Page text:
Helping You Get the Most Out of Your Misery






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Thursday, March 02, 2006


The Good Samaritan

My apologies for not writing yesterday. I left work with the intention of coming straight home and writing the horoscopes I know so many thousands of you depend on to guide your every step through this life, but then something happened.

I saw a woman walking around with a smudge of some sort on her forehead. Now, I know that most people, when confronted with something as socially awkard as this, would simply ignore it and try not to stare. But I'm not most people. So, as politely as I could, I walked up beside her and I whispered, "Ma'am, you have something on your face," and I used my trusty pocket handkerchief. (No "kleenex" for this fella.) When I'd finished, she looked a little confused and couldn't seem to find the words to express her gratitude. I smiled and doffed my hat to her and continued on down the street.

Now, I realize it may sound like I'm making this next part up, but I swear on my mint-condition copy of Brave and the Bold #14 that it's true. I saw another person with a smudge similar to the one I'd just removed from the nice lady's face. I didn't know what to make of that. What are the odds of two people with the same dirt not two blocks apart?

So I took my handkerchief out and--using the other side, so as not to be unhygenic--I wiped the soot (or what have you) from his face. He, too, seemed too grateful to express in words. He just sort of gaped at me.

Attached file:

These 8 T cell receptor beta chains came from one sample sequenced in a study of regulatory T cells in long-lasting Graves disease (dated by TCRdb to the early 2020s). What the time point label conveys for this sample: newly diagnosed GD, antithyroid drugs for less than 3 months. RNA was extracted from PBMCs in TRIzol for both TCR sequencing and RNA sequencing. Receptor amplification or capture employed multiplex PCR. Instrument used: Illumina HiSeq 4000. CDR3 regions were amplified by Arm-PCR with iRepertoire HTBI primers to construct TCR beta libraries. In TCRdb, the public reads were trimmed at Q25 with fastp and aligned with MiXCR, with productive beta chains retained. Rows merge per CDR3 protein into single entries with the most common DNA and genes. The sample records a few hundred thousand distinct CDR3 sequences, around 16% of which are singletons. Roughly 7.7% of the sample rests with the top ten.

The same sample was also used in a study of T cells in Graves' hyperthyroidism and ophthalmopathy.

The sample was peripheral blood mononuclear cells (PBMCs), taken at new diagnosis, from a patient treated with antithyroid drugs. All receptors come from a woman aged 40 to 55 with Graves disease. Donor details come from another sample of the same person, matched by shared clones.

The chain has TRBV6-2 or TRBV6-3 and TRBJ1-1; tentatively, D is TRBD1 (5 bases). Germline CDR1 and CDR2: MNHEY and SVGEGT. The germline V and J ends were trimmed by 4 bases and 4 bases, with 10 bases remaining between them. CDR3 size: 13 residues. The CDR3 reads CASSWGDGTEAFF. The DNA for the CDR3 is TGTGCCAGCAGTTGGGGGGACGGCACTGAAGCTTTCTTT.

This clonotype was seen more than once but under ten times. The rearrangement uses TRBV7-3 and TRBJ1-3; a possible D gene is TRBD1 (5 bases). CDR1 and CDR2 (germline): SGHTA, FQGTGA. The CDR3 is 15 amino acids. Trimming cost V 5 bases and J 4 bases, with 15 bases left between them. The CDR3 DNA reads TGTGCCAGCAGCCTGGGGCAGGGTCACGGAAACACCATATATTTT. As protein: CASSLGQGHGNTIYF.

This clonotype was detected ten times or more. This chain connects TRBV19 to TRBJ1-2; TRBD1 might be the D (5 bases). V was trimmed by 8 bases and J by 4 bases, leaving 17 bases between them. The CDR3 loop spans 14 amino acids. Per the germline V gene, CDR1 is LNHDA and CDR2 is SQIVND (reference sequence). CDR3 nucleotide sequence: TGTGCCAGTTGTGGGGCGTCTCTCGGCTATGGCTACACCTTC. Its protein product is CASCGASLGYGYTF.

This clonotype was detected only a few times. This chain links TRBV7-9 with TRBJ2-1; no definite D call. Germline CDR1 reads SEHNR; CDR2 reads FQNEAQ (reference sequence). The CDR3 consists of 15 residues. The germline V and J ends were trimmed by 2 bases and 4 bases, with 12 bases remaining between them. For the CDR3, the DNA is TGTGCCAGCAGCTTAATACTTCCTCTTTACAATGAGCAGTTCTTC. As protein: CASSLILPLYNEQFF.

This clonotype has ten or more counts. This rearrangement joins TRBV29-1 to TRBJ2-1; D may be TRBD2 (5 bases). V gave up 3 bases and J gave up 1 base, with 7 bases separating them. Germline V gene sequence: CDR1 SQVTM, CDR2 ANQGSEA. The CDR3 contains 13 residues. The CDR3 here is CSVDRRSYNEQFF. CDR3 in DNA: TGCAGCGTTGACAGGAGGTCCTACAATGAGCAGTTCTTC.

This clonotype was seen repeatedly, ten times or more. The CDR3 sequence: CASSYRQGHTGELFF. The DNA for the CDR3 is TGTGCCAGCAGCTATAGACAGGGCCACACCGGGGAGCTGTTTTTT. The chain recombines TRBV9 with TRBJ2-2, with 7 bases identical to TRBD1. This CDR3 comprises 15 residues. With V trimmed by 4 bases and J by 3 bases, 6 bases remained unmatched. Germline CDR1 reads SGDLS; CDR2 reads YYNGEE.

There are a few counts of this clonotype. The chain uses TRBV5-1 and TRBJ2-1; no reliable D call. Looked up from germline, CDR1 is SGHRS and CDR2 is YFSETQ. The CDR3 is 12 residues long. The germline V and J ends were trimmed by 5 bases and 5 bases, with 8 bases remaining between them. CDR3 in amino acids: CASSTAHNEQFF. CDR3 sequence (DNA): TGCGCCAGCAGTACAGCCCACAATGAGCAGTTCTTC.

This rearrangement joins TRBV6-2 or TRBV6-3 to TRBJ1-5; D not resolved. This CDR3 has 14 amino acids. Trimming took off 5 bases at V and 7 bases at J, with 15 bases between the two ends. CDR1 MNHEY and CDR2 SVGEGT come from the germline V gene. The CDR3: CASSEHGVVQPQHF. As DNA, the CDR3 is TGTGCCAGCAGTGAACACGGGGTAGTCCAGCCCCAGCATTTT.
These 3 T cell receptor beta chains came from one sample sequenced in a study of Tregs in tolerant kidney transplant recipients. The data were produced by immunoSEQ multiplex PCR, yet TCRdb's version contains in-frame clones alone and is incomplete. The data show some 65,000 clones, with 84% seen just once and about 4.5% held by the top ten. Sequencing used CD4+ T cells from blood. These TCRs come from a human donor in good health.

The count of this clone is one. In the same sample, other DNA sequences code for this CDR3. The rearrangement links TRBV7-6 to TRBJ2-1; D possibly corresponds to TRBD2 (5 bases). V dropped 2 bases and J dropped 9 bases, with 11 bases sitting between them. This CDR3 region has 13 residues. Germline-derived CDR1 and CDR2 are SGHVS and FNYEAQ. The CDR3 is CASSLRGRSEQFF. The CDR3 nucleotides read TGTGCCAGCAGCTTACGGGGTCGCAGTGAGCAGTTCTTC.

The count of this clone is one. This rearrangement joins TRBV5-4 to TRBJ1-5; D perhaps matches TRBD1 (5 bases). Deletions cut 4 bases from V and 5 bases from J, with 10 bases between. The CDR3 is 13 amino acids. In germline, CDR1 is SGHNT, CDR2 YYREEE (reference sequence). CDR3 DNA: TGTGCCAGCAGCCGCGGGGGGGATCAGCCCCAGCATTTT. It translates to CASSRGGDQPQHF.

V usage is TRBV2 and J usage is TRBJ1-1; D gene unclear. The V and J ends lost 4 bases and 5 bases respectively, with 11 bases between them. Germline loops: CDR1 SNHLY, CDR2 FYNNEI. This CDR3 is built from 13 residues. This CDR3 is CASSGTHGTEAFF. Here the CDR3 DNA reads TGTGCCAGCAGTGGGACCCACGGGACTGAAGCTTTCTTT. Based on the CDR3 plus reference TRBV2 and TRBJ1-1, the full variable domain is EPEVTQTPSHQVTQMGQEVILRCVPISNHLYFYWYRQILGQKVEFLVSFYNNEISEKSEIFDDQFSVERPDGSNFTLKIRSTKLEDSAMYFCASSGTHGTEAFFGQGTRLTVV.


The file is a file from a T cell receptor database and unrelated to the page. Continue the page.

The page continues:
As I headed further down the street--I think I may have been near St. Paul's when this part happened--I began to see person after person with similar smudges. Some practical joking bastard had gone around putting his "mark" on people. I was outraged.

At first, I just did what came instinctually: I licked my thumb and removed the grime from these poor unaware bastards one at a time. Eventually, my thumb began to taste too horrid to lick, so I ducked into a Duane Reade and grabbed a packet of baby wipes. I dashed back outside and just began cleaning every stranger I saw in need. There were hundreds of these victims. I didn't have time to explain to them, I just cleaned them and moved immediately on to the next one.

Because I was so rushed, some of them were confused by what I was doing and I had a few people take swings at me. (My right eye is swollen shut, actually, from the three-hundred-pounder who really connected.) But, no matter the personal risk, I felt I had to help these poor sods.

I mean, think about it: all these strangers, in need of someone to take the time to help. I just thought to myself, "What would Jesus do?"

you must, if you have not already read
Lamb by Christopher Moore. :)
you bastard, you made me drop my bong.
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